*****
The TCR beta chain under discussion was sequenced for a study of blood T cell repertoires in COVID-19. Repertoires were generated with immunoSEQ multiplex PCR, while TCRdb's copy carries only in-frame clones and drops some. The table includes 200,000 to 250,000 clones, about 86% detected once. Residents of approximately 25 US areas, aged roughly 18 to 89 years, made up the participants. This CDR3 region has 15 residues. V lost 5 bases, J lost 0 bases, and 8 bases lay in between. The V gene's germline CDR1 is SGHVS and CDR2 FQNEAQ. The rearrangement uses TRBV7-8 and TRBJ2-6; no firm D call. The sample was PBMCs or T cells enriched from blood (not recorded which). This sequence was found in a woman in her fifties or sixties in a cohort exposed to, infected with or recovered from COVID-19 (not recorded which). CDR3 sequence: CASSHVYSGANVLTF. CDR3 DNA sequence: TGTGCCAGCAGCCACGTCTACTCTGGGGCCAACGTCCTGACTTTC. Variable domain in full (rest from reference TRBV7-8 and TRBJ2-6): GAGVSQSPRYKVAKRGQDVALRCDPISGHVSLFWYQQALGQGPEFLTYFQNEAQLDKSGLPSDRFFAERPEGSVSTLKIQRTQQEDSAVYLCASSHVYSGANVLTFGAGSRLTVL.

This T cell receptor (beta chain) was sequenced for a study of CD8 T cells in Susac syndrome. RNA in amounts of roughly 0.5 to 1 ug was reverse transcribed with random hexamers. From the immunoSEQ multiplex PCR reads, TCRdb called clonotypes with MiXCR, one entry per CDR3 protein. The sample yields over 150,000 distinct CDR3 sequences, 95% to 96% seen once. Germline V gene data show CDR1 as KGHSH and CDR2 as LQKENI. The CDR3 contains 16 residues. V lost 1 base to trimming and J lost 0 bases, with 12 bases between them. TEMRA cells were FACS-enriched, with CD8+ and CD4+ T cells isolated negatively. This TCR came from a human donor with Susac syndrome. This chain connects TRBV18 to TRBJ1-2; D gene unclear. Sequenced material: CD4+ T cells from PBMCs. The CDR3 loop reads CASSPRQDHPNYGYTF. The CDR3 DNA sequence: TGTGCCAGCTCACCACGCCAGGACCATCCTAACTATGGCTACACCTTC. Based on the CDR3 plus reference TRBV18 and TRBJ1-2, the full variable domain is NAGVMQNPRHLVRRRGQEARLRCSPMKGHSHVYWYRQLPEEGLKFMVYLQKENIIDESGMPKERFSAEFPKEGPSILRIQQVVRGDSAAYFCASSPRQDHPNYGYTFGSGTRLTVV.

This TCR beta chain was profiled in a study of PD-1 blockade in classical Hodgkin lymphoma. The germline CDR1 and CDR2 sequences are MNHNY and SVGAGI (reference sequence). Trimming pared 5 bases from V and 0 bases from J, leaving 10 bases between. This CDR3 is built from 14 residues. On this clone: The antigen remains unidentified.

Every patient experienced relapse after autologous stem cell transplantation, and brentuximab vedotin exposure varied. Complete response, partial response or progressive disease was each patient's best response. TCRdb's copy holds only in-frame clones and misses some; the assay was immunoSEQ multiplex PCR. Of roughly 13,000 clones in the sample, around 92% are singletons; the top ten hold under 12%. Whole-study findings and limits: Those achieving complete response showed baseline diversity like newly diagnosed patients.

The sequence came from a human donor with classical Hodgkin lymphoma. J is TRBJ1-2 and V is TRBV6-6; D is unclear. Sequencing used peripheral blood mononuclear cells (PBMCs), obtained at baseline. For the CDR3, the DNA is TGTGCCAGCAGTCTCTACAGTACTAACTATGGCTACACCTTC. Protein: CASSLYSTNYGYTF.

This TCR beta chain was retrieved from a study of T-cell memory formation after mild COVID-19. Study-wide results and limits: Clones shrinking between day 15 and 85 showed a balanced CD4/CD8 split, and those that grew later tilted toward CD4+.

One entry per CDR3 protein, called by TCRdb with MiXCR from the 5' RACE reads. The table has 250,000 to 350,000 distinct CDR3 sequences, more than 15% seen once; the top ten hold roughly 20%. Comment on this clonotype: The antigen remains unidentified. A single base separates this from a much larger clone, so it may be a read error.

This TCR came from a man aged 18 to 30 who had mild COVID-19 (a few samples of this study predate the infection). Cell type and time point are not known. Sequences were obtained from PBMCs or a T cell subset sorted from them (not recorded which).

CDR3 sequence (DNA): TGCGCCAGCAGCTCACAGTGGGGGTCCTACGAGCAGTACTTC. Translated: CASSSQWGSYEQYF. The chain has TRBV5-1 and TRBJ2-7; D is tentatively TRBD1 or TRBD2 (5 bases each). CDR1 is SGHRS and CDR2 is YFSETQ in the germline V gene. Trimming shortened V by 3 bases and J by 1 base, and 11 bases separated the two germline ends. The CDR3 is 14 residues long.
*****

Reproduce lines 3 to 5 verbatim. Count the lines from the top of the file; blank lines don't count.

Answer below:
This TCR beta chain was profiled in a study of PD-1 blockade in classical Hodgkin lymphoma. The germline CDR1 and CDR2 sequences are MNHNY and SVGAGI (reference sequence). Trimming pared 5 bases from V and 0 bases from J, leaving 10 bases between. This CDR3 is built from 14 residues. On this clone: The antigen remains unidentified.

Every patient experienced relapse after autologous stem cell transplantation, and brentuximab vedotin exposure varied. Complete response, partial response or progressive disease was each patient's best response. TCRdb's copy holds only in-frame clones and misses some; the assay was immunoSEQ multiplex PCR. Of roughly 13,000 clones in the sample, around 92% are singletons; the top ten hold under 12%. Whole-study findings and limits: Those achieving complete response showed baseline diversity like newly diagnosed patients.

The sequence came from a human donor with classical Hodgkin lymphoma. J is TRBJ1-2 and V is TRBV6-6; D is unclear. Sequencing used peripheral blood mononuclear cells (PBMCs), obtained at baseline. For the CDR3, the DNA is TGTGCCAGCAGTCTCTACAGTACTAACTATGGCTACACCTTC. Protein: CASSLYSTNYGYTF.